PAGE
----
One of the purposes of this WOW Factor project is to spotlight amazing and inspiring older women who have managed to retain a strong sense of purpose and purposefulness, despite (or because of?) advancing years.
So the report in today’s New York Times by Paula Span, titled “Living on Purpose,” was sure to catch my attention. Span cites studies by researchers in Chicago who have been tracking older people and assessing them regularly on a variety of physical, psychological and cognitive measures.
As Span says, “It turns out that purpose is, on many counts, a good thing to have, long associated with satisfaction and happiness, better physical functioning, even better sleep. ‘It’s a very robust predictor of health and wellness in old age,’ said Patricial Boyle, a neuropsychologist at the Rush Alzheimer’s Disease Center in Chicago.”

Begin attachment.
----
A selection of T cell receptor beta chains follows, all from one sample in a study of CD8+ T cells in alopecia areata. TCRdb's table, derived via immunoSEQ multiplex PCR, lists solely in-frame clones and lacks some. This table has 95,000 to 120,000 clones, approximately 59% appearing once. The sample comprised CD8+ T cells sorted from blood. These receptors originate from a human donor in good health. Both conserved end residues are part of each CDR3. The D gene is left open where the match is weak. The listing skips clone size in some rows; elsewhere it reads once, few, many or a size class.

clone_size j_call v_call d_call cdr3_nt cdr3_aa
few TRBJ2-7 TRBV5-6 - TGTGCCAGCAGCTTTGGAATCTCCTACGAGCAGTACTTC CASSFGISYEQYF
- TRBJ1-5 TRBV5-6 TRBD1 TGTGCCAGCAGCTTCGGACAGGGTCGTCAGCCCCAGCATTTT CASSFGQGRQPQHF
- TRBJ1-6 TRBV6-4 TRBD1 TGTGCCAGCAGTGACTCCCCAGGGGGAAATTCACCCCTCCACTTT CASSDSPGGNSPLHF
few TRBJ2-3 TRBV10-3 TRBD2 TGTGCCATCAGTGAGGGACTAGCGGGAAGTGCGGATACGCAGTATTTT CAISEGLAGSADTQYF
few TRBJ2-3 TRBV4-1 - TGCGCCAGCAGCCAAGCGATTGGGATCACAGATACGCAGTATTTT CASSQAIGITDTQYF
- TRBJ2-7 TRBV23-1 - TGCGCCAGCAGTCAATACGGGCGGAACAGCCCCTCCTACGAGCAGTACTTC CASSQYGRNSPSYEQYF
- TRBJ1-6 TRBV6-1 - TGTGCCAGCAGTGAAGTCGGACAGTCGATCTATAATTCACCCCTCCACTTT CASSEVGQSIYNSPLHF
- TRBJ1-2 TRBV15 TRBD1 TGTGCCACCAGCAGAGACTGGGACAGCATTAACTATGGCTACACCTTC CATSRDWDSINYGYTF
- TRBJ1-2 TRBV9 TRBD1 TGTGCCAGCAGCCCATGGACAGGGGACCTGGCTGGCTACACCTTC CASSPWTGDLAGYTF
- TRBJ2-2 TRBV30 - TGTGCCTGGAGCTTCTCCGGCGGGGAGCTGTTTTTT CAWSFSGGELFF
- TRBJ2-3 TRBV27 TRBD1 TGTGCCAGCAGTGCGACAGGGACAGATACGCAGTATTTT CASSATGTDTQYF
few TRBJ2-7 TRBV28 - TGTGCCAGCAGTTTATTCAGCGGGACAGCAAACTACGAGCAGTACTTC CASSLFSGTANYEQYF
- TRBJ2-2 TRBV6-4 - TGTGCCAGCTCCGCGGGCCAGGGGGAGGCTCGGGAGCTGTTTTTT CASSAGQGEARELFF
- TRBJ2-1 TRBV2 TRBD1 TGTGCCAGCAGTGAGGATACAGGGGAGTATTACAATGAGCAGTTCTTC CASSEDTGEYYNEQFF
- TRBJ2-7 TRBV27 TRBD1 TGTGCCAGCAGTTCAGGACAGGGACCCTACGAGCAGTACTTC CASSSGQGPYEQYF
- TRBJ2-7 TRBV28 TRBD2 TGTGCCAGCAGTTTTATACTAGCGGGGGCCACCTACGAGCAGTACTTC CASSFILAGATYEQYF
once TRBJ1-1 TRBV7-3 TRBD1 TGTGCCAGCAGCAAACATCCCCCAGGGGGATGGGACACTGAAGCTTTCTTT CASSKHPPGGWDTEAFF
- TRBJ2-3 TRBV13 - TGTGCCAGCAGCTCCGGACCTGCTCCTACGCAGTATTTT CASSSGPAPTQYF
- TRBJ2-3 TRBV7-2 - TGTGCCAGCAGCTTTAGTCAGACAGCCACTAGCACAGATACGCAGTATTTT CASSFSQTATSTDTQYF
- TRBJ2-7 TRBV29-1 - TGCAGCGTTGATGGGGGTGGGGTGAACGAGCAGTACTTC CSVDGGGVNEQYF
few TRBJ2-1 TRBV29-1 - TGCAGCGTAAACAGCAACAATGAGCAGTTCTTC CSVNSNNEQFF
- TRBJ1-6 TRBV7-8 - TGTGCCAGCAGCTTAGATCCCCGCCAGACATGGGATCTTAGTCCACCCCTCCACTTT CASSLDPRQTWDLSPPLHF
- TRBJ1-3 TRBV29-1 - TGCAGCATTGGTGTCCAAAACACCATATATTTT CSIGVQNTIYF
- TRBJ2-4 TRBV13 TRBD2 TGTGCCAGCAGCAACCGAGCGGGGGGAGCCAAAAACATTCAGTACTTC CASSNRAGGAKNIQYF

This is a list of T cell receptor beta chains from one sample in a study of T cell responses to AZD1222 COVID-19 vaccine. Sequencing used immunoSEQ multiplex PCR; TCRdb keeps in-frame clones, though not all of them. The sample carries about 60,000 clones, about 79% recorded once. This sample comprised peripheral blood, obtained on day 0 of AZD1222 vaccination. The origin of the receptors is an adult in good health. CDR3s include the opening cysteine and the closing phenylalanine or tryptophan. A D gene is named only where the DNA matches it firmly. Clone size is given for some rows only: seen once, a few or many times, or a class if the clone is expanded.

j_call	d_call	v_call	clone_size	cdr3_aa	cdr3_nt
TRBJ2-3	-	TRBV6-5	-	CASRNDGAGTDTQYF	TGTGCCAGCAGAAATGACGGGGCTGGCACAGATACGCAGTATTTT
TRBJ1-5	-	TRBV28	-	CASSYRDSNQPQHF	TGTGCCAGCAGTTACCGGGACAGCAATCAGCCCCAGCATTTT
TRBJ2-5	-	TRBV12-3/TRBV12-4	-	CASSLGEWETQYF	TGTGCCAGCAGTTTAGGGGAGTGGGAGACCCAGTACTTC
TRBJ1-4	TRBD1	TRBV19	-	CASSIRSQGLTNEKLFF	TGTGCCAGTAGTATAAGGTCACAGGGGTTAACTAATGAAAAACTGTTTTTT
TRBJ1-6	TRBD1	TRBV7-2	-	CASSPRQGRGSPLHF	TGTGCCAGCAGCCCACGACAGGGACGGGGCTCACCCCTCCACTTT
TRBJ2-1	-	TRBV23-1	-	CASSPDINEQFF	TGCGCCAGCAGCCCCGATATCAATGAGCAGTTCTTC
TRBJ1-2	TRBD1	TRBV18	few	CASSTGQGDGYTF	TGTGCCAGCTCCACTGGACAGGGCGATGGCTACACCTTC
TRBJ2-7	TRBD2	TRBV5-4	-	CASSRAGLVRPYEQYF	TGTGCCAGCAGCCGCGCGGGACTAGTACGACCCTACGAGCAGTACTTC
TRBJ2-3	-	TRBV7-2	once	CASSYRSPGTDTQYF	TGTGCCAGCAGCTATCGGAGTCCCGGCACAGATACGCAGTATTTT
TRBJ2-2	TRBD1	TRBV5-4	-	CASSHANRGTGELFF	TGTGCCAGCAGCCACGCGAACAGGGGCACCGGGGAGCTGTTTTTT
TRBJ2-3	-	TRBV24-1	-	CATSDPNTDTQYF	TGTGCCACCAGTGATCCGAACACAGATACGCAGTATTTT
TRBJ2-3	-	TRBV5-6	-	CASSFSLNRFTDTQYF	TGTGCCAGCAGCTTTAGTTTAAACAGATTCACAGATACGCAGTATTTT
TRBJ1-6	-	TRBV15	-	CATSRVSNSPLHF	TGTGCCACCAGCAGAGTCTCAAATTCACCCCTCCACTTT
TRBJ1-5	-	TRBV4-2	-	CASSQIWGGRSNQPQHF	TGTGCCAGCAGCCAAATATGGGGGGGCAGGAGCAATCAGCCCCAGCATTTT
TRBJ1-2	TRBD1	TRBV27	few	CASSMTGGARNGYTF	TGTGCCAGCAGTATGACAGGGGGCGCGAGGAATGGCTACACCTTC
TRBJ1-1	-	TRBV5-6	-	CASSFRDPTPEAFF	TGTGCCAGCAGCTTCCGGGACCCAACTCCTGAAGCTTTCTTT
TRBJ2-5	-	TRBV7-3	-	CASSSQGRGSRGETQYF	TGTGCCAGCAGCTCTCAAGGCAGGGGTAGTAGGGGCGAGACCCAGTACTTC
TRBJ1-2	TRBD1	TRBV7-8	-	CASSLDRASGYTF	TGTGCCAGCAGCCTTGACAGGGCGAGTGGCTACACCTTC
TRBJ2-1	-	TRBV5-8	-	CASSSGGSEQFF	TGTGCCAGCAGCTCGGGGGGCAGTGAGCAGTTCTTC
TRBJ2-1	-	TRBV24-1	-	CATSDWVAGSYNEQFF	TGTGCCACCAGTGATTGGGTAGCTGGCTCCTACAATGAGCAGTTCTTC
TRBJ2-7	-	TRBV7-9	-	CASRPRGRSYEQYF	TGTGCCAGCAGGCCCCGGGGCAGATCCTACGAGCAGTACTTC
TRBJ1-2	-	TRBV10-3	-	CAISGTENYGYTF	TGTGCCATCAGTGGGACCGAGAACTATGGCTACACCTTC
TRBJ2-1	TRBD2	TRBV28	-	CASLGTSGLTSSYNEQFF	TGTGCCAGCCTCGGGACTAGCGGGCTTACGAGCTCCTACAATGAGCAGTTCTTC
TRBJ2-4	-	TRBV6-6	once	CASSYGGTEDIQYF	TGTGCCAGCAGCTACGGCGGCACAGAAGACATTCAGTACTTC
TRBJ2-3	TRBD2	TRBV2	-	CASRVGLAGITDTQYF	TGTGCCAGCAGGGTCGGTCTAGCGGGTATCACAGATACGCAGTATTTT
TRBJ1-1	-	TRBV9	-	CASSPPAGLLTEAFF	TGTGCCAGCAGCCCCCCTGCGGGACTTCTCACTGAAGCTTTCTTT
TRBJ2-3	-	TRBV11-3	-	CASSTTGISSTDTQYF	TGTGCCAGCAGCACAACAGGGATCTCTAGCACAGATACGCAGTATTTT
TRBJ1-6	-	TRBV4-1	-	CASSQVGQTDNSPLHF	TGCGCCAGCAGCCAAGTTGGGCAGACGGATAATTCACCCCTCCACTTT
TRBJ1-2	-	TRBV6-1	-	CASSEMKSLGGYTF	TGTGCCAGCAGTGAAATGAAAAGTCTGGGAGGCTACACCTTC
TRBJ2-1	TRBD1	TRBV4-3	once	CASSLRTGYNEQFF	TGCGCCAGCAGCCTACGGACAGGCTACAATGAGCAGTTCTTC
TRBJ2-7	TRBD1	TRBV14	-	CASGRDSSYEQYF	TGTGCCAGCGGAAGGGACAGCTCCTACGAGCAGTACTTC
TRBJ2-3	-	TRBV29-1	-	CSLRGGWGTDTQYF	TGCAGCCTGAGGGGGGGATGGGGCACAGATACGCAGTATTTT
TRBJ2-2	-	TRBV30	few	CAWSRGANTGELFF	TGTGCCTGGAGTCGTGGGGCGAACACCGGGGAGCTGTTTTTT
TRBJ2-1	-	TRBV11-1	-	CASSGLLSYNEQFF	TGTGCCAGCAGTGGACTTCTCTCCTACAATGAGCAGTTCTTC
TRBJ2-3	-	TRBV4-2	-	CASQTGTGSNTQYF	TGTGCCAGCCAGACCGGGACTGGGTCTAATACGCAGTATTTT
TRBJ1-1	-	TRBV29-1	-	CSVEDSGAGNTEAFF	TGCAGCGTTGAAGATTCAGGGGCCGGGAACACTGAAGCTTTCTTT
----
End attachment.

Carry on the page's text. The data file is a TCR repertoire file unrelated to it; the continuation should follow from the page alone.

The article continues: “‘They [older people] want to make a contribution,’ Dr. Boyle said. ‘They want to feel part of something that extends beyond themselves.’ Though what provides purpose in one’s life varies, merely taking care of oneself probably doesn’t qualify. People with purpose ‘have a sense of their role in the community and the broader world,’ Dr. Boyle said. She particularly mentioned mentoring, passing one’s memories or experiences on to younger people, as a way to stoke a sense of purpose.”
I couldn’t pass up the chance to pass this news item along, since one of my great hopes is to “stoke a sense of purpose” in this blog.
To read the complete NYTimes article (and I hope you will), go to: